Korean Homeland Education (K-HED) is a program in which students actually go to Korea during the summer and immerse themselves in the culture. Anyone is able to join, as long as they have some form of Korean descent. The original program does cost money, but as a result of COVID-19, this year they offered the class online, and completely free of charge!
A few days before the classes began, I took a Korean proficiency quiz to determine what level class I would be placed into. On the first day, I discovered I was in the Advanced Class and began watching the video lectures. There were 50 of these lectures, and they covered Korean grammar, history, and culture. Every Friday my class would meet via Zoom to discuss what we learned from our lessons and practice our Korean speaking skills.
I was initially worried about the Zoom synchronous lessons because I was uneasy with my Korean speaking skills compared to the other students and did not know anyone personally in the program. However, I was surprised by the diversity of people on the call. There were people from all over the world, such as Japan, Canada, Russia, Argentina, and Kyrgyzstan, who were all at least partly Korean. There were people younger than me and some who were older than my grandparents. It was inspiring to see such diverse people so passionate about learning more about their heritage.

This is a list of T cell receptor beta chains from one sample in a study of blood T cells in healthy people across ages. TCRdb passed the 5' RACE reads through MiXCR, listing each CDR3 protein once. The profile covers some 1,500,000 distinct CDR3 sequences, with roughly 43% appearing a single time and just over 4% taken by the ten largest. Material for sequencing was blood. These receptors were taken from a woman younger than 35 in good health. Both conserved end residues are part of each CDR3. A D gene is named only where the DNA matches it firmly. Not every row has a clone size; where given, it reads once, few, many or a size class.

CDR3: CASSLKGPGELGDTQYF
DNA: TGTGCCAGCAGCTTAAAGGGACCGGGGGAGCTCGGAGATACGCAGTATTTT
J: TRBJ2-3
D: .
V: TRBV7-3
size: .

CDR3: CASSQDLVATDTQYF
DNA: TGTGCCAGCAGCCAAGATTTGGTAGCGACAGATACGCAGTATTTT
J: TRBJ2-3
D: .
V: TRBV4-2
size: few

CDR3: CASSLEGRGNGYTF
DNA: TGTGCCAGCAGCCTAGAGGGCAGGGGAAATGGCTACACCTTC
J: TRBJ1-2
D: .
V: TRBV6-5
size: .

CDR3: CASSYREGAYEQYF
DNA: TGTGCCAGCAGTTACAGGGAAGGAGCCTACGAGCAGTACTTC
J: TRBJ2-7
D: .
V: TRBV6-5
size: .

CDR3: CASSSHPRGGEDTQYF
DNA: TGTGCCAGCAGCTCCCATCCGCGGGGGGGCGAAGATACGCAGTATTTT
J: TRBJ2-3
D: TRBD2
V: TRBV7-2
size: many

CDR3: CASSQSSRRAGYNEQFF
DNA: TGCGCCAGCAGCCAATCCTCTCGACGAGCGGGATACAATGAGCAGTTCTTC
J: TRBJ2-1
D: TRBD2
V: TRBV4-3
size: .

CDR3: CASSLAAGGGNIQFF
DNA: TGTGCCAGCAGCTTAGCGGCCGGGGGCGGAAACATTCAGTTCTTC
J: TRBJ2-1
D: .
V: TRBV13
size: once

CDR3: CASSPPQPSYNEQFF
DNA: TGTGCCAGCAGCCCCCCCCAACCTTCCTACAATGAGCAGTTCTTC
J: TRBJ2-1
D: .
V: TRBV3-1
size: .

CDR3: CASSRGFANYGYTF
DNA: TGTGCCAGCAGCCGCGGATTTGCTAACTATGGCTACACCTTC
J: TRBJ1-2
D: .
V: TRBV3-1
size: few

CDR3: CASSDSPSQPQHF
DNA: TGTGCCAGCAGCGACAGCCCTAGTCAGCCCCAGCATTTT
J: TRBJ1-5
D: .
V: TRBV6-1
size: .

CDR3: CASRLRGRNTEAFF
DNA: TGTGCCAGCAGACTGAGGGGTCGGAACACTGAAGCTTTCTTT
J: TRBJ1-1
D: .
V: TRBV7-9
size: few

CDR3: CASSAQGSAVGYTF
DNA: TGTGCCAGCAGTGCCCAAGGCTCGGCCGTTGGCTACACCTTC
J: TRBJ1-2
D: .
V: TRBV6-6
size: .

Some of my favorite lessons were the culture videos in which the teachers toured various locations in Korea, such as a city called Kongju, in which the program is based, and Seoul, the nation’s capital. Since the program is supported by Kongju National University, the teachers emphasized this city in particular, showing ancient buildings that are still in Kongju today, and encouraging the students to come visit this city once the COVID crisis is over. The recorded videos make it seem like I was walking with the guide on the tour, so it was easy to immerse myself into the lesson and pay more attention to what they were saying as compared to watching the teachers lecture about the cities in front of a whiteboard. The last time I visited Korea was when I was five-years-old and the details of my trip then are very fuzzy. However, through these videos, I was able to form a better idea of what Korea is like today, and intensified my interest in visiting my home country in the future.
Although I was not able to physically visit Korea and participate in the K-HED program in-person, I still believe it was very beneficial. Despite being online, I learned much more than I expected. If you are of Korean descent and want to learn more about your culture, I strongly recommend Korean Homeland Education.